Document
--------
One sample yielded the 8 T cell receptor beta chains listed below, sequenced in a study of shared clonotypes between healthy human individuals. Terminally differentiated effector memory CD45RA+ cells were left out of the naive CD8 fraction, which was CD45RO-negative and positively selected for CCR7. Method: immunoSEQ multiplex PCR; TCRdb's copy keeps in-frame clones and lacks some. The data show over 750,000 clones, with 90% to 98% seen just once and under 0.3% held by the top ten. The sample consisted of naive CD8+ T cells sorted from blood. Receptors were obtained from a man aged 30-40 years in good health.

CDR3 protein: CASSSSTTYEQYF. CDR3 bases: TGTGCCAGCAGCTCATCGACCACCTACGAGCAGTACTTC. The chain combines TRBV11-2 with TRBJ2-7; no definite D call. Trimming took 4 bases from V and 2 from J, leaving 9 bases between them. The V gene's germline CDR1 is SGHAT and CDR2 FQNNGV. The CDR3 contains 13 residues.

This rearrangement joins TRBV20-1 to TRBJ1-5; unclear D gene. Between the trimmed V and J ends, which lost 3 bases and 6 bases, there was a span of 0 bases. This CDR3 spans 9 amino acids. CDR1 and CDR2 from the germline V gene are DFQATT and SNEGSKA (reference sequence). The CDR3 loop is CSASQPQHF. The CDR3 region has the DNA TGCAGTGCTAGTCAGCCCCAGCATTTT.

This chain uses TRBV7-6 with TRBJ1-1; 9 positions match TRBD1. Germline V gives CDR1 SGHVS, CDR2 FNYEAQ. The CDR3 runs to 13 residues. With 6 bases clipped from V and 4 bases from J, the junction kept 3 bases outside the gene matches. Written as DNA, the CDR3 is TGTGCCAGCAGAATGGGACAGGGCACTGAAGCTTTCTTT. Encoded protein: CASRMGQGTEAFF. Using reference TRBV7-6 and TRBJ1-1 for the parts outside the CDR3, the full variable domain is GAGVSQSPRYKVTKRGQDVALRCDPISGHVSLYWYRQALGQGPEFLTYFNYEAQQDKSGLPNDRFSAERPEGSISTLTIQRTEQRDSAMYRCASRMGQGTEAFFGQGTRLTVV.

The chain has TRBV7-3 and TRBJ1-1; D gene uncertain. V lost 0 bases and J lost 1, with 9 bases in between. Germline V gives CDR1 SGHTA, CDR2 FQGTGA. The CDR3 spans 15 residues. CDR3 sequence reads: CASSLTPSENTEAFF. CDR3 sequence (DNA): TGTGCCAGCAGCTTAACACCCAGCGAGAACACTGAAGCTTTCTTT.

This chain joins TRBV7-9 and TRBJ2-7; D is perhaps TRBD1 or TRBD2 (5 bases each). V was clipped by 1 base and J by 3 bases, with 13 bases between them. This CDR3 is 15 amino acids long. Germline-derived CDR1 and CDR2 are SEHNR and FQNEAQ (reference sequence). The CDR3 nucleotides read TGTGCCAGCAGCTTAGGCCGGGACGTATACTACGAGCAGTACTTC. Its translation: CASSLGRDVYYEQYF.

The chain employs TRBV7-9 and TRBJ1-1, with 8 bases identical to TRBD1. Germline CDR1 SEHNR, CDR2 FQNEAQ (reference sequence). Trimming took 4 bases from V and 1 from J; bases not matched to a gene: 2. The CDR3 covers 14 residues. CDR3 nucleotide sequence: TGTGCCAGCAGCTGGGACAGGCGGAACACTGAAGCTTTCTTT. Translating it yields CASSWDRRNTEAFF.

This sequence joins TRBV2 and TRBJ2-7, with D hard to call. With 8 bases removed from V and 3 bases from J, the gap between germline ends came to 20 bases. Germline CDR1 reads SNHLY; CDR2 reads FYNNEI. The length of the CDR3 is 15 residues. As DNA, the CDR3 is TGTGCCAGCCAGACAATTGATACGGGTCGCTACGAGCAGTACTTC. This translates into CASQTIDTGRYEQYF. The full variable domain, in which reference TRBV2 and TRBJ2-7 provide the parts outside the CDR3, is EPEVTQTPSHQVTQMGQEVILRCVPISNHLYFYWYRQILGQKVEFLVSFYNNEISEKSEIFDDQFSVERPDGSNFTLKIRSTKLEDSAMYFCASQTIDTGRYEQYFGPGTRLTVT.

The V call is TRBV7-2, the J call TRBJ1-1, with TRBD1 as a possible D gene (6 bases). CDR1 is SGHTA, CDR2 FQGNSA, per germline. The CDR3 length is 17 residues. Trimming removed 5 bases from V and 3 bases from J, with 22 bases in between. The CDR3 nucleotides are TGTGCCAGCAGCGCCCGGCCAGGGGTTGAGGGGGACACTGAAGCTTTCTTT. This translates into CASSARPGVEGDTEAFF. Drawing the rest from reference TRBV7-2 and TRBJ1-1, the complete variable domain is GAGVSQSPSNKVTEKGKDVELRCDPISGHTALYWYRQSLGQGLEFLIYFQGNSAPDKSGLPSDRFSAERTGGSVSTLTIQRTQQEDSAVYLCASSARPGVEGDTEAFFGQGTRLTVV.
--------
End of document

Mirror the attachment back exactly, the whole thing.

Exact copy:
One sample yielded the 8 T cell receptor beta chains listed below, sequenced in a study of shared clonotypes between healthy human individuals. Terminally differentiated effector memory CD45RA+ cells were left out of the naive CD8 fraction, which was CD45RO-negative and positively selected for CCR7. Method: immunoSEQ multiplex PCR; TCRdb's copy keeps in-frame clones and lacks some. The data show over 750,000 clones, with 90% to 98% seen just once and under 0.3% held by the top ten. The sample consisted of naive CD8+ T cells sorted from blood. Receptors were obtained from a man aged 30-40 years in good health.

CDR3 protein: CASSSSTTYEQYF. CDR3 bases: TGTGCCAGCAGCTCATCGACCACCTACGAGCAGTACTTC. The chain combines TRBV11-2 with TRBJ2-7; no definite D call. Trimming took 4 bases from V and 2 from J, leaving 9 bases between them. The V gene's germline CDR1 is SGHAT and CDR2 FQNNGV. The CDR3 contains 13 residues.

This rearrangement joins TRBV20-1 to TRBJ1-5; unclear D gene. Between the trimmed V and J ends, which lost 3 bases and 6 bases, there was a span of 0 bases. This CDR3 spans 9 amino acids. CDR1 and CDR2 from the germline V gene are DFQATT and SNEGSKA (reference sequence). The CDR3 loop is CSASQPQHF. The CDR3 region has the DNA TGCAGTGCTAGTCAGCCCCAGCATTTT.

This chain uses TRBV7-6 with TRBJ1-1; 9 positions match TRBD1. Germline V gives CDR1 SGHVS, CDR2 FNYEAQ. The CDR3 runs to 13 residues. With 6 bases clipped from V and 4 bases from J, the junction kept 3 bases outside the gene matches. Written as DNA, the CDR3 is TGTGCCAGCAGAATGGGACAGGGCACTGAAGCTTTCTTT. Encoded protein: CASRMGQGTEAFF. Using reference TRBV7-6 and TRBJ1-1 for the parts outside the CDR3, the full variable domain is GAGVSQSPRYKVTKRGQDVALRCDPISGHVSLYWYRQALGQGPEFLTYFNYEAQQDKSGLPNDRFSAERPEGSISTLTIQRTEQRDSAMYRCASRMGQGTEAFFGQGTRLTVV.

The chain has TRBV7-3 and TRBJ1-1; D gene uncertain. V lost 0 bases and J lost 1, with 9 bases in between. Germline V gives CDR1 SGHTA, CDR2 FQGTGA. The CDR3 spans 15 residues. CDR3 sequence reads: CASSLTPSENTEAFF. CDR3 sequence (DNA): TGTGCCAGCAGCTTAACACCCAGCGAGAACACTGAAGCTTTCTTT.

This chain joins TRBV7-9 and TRBJ2-7; D is perhaps TRBD1 or TRBD2 (5 bases each). V was clipped by 1 base and J by 3 bases, with 13 bases between them. This CDR3 is 15 amino acids long. Germline-derived CDR1 and CDR2 are SEHNR and FQNEAQ (reference sequence). The CDR3 nucleotides read TGTGCCAGCAGCTTAGGCCGGGACGTATACTACGAGCAGTACTTC. Its translation: CASSLGRDVYYEQYF.

The chain employs TRBV7-9 and TRBJ1-1, with 8 bases identical to TRBD1. Germline CDR1 SEHNR, CDR2 FQNEAQ (reference sequence). Trimming took 4 bases from V and 1 from J; bases not matched to a gene: 2. The CDR3 covers 14 residues. CDR3 nucleotide sequence: TGTGCCAGCAGCTGGGACAGGCGGAACACTGAAGCTTTCTTT. Translating it yields CASSWDRRNTEAFF.

This sequence joins TRBV2 and TRBJ2-7, with D hard to call. With 8 bases removed from V and 3 bases from J, the gap between germline ends came to 20 bases. Germline CDR1 reads SNHLY; CDR2 reads FYNNEI. The length of the CDR3 is 15 residues. As DNA, the CDR3 is TGTGCCAGCCAGACAATTGATACGGGTCGCTACGAGCAGTACTTC. This translates into CASQTIDTGRYEQYF. The full variable domain, in which reference TRBV2 and TRBJ2-7 provide the parts outside the CDR3, is EPEVTQTPSHQVTQMGQEVILRCVPISNHLYFYWYRQILGQKVEFLVSFYNNEISEKSEIFDDQFSVERPDGSNFTLKIRSTKLEDSAMYFCASQTIDTGRYEQYFGPGTRLTVT.

The V call is TRBV7-2, the J call TRBJ1-1, with TRBD1 as a possible D gene (6 bases). CDR1 is SGHTA, CDR2 FQGNSA, per germline. The CDR3 length is 17 residues. Trimming removed 5 bases from V and 3 bases from J, with 22 bases in between. The CDR3 nucleotides are TGTGCCAGCAGCGCCCGGCCAGGGGTTGAGGGGGACACTGAAGCTTTCTTT. This translates into CASSARPGVEGDTEAFF. Drawing the rest from reference TRBV7-2 and TRBJ1-1, the complete variable domain is GAGVSQSPSNKVTEKGKDVELRCDPISGHTALYWYRQSLGQGLEFLIYFQGNSAPDKSGLPSDRFSAERTGGSVSTLTIQRTQQEDSAVYLCASSARPGVEGDTEAFFGQGTRLTVV.